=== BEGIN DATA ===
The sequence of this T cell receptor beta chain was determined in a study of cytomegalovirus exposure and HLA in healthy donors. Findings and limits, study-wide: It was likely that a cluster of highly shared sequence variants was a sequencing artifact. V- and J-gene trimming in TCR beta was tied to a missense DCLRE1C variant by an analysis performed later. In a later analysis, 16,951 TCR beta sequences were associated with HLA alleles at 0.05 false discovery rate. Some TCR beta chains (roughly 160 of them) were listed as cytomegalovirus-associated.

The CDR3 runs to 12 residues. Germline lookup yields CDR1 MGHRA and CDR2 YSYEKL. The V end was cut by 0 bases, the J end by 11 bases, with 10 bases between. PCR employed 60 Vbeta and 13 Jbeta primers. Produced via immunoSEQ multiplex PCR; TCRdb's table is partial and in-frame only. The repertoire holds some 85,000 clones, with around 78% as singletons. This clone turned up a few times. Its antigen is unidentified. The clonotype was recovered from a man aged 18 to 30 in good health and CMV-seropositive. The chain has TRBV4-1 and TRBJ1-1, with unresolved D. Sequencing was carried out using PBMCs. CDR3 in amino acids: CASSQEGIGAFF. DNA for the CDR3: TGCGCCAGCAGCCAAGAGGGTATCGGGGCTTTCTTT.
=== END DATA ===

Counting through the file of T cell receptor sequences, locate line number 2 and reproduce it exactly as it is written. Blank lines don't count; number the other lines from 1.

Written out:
The CDR3 runs to 12 residues. Germline lookup yields CDR1 MGHRA and CDR2 YSYEKL. The V end was cut by 0 bases, the J end by 11 bases, with 10 bases between. PCR employed 60 Vbeta and 13 Jbeta primers. Produced via immunoSEQ multiplex PCR; TCRdb's table is partial and in-frame only. The repertoire holds some 85,000 clones, with around 78% as singletons. This clone turned up a few times. Its antigen is unidentified. The clonotype was recovered from a man aged 18 to 30 in good health and CMV-seropositive. The chain has TRBV4-1 and TRBJ1-1, with unresolved D. Sequencing was carried out using PBMCs. CDR3 in amino acids: CASSQEGIGAFF. DNA for the CDR3: TGCGCCAGCAGCCAAGAGGGTATCGGGGCTTTCTTT.